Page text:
The old turtle gives the boy some sound advice, telling Atreyu to get a move on to The Southern Oracle where she is sure he can find the answers to his troubling queries. One problem though. The Southern Oracle is ten thousand miles away. So Atryu gives up and The Nothing wins. The end. Thanks for reading.
Oh wait. No, actually, as luck would have it, Atreyu gets a bit of luck in meeting a luck dragon who luckily flies him there. That’s lucky. And luckily, it’s a part of the story I’ll skip so we gan get right to G’mork. Who is G’mork? This is G’mork.
You can see why The Nothing chose him. I mean, if you’re gonna send a henchman to scare the bejeeshum out of a little kid, a puffy white bunny isn’t the way to go. You have to have some teeth. And thankfully, G’mork has got them. And then some. It’s biting time.
And so now we come to their fateful meeting and the exhausted but stalwart Atreyu is now face-to-face with his second greatest enemy (The Nothing is the first, people. Really. Pay attention). By looking at the two, you’d think, well, someone ring the bell, this fight is over, thanks everyone for playing, but G’mork has got this, can anyone give me a ride home? But good on G’mork, he’s a chatty henchman, and falling victim to that timeless movie villain tradition of explaining everything away before supposedly doing in the hero, G’mork really lets it all air out.
G’mork reveals that Fantasia in the home of all of human fantasy and this being a kid’s movie, that entails funny-looking creatures but none engaged in a three-way with a Rockbiter atop the Ivory Tower. He doesn’t actually say all of that, but you get the idea. The Nothing is in fact the emptiness created by our loss of hopes and dreams. And a people who have no hopes and dreams are easy to control and whoever has control has the power. Wait a minute, this is all starting to sound like a political metaphor. Nice going Nevervending Story. Way to make me think while fantasizing about funny-looking creatures in the Ivory Tower.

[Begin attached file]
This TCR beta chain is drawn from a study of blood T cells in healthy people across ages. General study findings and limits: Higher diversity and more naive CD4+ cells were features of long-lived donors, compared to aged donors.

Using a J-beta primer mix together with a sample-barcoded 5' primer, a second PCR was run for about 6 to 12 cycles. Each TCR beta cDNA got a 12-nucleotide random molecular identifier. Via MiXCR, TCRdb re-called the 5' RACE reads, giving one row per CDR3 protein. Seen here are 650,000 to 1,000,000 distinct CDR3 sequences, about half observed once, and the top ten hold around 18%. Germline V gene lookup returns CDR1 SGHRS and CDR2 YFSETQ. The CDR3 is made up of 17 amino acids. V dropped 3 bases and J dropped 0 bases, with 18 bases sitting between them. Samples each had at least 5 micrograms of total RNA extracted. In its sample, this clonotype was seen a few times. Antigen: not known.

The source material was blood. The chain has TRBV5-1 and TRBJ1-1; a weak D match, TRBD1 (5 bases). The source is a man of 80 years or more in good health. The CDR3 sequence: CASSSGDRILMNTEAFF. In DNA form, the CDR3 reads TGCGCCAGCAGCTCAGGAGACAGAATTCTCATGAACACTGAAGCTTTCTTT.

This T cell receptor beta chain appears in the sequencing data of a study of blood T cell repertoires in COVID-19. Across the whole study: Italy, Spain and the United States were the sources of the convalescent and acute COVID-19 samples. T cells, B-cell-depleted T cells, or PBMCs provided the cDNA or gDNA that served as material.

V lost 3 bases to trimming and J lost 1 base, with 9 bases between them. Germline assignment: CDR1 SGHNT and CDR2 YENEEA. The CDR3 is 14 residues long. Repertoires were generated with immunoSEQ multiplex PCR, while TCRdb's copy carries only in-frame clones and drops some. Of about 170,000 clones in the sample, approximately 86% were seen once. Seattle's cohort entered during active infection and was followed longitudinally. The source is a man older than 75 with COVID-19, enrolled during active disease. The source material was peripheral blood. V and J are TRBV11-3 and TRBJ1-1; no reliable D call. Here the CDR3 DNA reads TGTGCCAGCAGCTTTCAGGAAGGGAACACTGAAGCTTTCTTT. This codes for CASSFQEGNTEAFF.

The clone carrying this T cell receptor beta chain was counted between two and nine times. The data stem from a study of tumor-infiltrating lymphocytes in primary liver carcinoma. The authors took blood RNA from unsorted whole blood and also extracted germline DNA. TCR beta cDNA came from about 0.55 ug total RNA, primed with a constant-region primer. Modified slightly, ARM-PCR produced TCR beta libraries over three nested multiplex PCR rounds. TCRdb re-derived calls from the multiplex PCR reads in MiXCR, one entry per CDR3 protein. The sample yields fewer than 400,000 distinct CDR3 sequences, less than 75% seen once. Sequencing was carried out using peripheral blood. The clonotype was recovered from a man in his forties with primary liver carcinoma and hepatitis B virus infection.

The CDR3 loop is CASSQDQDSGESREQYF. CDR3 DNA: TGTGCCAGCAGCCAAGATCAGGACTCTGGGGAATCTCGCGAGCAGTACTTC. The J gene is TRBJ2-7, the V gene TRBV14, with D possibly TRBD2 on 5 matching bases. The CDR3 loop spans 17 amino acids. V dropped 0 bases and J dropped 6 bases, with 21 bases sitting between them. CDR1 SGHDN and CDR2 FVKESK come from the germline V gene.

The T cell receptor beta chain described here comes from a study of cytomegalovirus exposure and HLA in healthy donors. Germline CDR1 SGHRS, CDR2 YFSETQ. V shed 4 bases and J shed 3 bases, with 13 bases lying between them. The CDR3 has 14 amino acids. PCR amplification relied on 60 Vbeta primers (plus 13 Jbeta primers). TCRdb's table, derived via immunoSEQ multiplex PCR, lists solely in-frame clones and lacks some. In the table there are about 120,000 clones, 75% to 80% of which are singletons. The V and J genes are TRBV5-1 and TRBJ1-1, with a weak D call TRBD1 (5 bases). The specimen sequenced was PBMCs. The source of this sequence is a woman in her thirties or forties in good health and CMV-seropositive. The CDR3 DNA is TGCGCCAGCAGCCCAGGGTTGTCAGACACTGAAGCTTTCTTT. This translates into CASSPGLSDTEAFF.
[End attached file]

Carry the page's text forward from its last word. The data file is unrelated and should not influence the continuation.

But then, G’mork let’s slip a bit of something he doesn’t know. Sent by The Nothing to kill the one who can stop them, he lost him in the Swamps of Sadness. Ding! He doesn’t get it that Atreyu is the one. It’s understandable. Without a Google search, it’d be hard to find an image of him. Now with the upper hand, surprise on his side, Atreyu picks up a (rather convenient) dagger-shaped stone and beckons the wolf to fight, for he is the boy he seeks. “Come for me, G’mork,” he shouts. And he does. Initiate chills.
It is this moment in The NeverEnding Story that reveals the true braveness in Atreyu, a young man who has endured so much and becomes forever linked with the boy reading about him in a magical book in a dusty school attic. The parallels and symbolisms of the two journeys are now connected, with the courage of one who faces his fears inspiring the other to find himself. Atreyu is a perfectly-realized hero character, a child who travels along the imaginations of others on an odyssey of self-discovery but also of hope, the warrior at the heart of Bastian’s own story, the inner fighter who survives the sorrows and despair of loss and once again has hopes and dreams. Yes, sure, it’s about Germany, but much more so, it’s about imagination and for any child watching, it’s free to soar . . . on the back of a luck dragon.